The name Licky Boy comes from a mispronunciation of founder Ava Rae McLeod's childhood dog, Licorice.
An Accidental Delight
Ava Ray McLeod is having so much fun. Objectively speaking. The pandemic has hit the Licky Boy founder and creative director hard like the rest of us, but she’s found a silver lining. It’s allowed her to do her part. By donning her bright frocks and airy sweaters, we can too!
I heard it in her voice as soon as we got on the phone. Ava loves her job. She loves making her own clothes, her own line, her own business. She's bright, charming, energetic - everything that her brand is and more. And it just makes sense to her that she'd pay her workers fairly
To start, Ava is a West Coast girl. She grew up in the Bay Area, which compliments her lighthearted personality and sharp mind. When it came time to dive further into her education, Buenos Aires stole her heart, and she spent seven years studying in the city. During her time at uni the works of Juan Rufello fell into her curriculum. Rufello’s pieces about Mexico after its revolution rocked Ava’s world, and during her travels Mexico City grew on Ava very quickly. After studies ended and adult life began, Ava moved to the capital, and the rest is history in the making.
It was only a little over a year ago that Ava stumbled into the beginnings of her brand, which has since appeared in the likes of Vogue Italia and Metal. She just wanted some new clothes! In lieu of shopping premade, Ava opted for custom designs by and for hers truly. In February and March of 2019, the designer took to the world wide web to teach herself the art of crochet. While the craft rose to prominence in 1850’s Ireland, the art has been passed down between the women of Mexico for generations. Women like Patricia.
Just as much for a night out as a day in
“Would I wear it?” The main question Ava asks herself when designing every Licky Boy piece is a very simple one. Does it work for her? Would her friends buy it? Is it pretty? If the designed garments answer each Q with an astounding Y, they move ahead. By they, I mean Ava and the four women scattered about Mexico City who make each piece by hand in their homes.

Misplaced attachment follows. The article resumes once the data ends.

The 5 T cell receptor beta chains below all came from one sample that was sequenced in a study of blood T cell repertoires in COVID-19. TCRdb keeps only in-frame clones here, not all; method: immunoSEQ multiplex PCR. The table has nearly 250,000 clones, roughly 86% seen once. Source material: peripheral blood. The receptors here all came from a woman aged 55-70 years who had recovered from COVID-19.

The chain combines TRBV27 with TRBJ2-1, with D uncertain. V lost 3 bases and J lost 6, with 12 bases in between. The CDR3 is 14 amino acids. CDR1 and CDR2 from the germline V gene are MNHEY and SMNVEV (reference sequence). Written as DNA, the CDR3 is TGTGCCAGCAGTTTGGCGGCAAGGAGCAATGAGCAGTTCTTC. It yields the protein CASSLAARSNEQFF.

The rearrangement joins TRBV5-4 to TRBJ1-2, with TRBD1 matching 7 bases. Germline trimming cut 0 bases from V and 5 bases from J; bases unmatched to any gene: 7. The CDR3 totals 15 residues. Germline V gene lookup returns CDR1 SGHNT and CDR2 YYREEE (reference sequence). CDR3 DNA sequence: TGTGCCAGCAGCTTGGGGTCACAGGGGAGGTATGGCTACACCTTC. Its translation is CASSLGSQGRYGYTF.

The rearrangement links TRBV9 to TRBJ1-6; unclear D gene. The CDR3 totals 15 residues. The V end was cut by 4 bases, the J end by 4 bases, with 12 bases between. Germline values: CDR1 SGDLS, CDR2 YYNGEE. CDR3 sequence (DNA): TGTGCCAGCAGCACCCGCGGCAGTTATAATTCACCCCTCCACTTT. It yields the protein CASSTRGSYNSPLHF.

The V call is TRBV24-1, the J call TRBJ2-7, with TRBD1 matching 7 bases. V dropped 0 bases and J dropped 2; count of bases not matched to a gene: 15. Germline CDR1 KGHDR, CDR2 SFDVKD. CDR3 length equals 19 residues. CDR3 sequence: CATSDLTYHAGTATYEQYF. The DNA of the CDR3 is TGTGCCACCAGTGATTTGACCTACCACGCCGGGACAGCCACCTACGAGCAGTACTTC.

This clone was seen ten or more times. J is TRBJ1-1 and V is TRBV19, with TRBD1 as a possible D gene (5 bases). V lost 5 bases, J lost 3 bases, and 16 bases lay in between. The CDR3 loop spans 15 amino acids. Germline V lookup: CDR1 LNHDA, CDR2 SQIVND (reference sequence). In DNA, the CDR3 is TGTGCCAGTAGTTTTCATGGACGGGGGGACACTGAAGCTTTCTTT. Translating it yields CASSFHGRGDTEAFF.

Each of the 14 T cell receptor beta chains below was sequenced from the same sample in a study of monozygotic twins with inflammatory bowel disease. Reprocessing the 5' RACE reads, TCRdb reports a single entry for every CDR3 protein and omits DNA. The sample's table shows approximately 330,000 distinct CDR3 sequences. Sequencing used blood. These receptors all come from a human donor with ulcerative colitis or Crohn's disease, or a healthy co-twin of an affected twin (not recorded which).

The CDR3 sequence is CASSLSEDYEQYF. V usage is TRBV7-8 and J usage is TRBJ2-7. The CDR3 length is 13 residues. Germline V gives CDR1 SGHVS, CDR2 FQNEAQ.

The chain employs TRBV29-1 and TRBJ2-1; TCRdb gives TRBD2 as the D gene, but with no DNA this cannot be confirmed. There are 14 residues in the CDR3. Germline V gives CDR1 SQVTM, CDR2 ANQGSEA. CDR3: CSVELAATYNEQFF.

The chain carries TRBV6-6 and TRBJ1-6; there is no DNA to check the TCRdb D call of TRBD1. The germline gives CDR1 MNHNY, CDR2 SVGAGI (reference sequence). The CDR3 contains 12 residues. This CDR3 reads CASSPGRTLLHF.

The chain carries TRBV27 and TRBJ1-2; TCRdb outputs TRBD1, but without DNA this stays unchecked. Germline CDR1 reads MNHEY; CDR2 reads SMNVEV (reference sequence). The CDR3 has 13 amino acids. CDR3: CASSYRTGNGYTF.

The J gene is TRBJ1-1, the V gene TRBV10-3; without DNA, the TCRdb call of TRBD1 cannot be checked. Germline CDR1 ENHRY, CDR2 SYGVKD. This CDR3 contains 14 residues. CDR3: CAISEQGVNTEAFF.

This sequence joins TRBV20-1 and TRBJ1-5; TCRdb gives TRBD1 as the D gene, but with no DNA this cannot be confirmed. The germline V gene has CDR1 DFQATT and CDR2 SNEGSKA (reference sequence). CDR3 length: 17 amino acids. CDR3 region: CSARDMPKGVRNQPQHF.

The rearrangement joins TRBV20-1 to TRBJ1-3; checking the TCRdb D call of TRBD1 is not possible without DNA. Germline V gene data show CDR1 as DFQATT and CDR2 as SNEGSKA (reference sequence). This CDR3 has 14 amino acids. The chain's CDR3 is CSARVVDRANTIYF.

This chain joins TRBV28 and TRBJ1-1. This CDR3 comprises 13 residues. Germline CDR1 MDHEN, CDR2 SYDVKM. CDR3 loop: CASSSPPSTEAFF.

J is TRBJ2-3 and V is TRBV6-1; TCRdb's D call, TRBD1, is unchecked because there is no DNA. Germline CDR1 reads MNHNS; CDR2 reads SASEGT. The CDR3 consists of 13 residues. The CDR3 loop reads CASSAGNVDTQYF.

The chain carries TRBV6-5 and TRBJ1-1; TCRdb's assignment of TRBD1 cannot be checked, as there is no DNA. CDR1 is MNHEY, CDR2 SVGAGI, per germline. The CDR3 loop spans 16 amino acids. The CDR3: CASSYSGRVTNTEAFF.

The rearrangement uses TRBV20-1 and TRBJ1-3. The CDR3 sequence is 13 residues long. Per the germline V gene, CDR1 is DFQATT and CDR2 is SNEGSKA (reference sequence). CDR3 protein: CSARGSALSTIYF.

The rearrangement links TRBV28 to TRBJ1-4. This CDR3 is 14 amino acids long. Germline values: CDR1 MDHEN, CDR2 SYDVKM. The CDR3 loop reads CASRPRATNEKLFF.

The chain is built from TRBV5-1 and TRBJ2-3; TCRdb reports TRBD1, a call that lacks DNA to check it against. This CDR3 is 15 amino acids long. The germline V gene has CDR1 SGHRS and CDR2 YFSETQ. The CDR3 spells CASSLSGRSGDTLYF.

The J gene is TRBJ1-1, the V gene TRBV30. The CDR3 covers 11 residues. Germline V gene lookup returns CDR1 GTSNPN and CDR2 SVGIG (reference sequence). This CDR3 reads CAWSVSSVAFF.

Right before Covid broke, Ava was considering a studio to bring the team under one large roof. In a post-pandemic world, that may not be necessary. It does mean that she’s traversing the city a bit more than a typical creative director would to see their work, but by allowing the artisans to create pieces in their own homes they’re able to do so on their own schedules. Crafting from home may seem old fashioned, but giving her employees access to work from their homes is one of the many ways Ava keeps heritage craft business modern.
Another terribly modern practice of Licky Boy is a part of the brand’s creation process. Pieces are handmade and made to order. Made-to-order was once a practice synonymous to couture and men’s suiting. But, that’s changing… slowly. While some brands may make a point of things being per order, for Licky Boy it’s a matter of practicality. It keeps Licky Boy from overproducing, overspending, and overworking its employees. All items take about two weeks to make, and every customer who orders from the site accepts the timing before completing their purchase. No need to make anything in advance if you communicate the timing correctly to your customers! I certainly hope that more brands take on Ava’s mind frame - whether it’s a conscious decision or not, slower production will save the world!
The future of Licky Boy is looking just as bright as the threads in its garments. Organic cotton, home goods, and machine made pieces that will expand its price range offerings are all going to push the line, and fashion, into 2021 and further.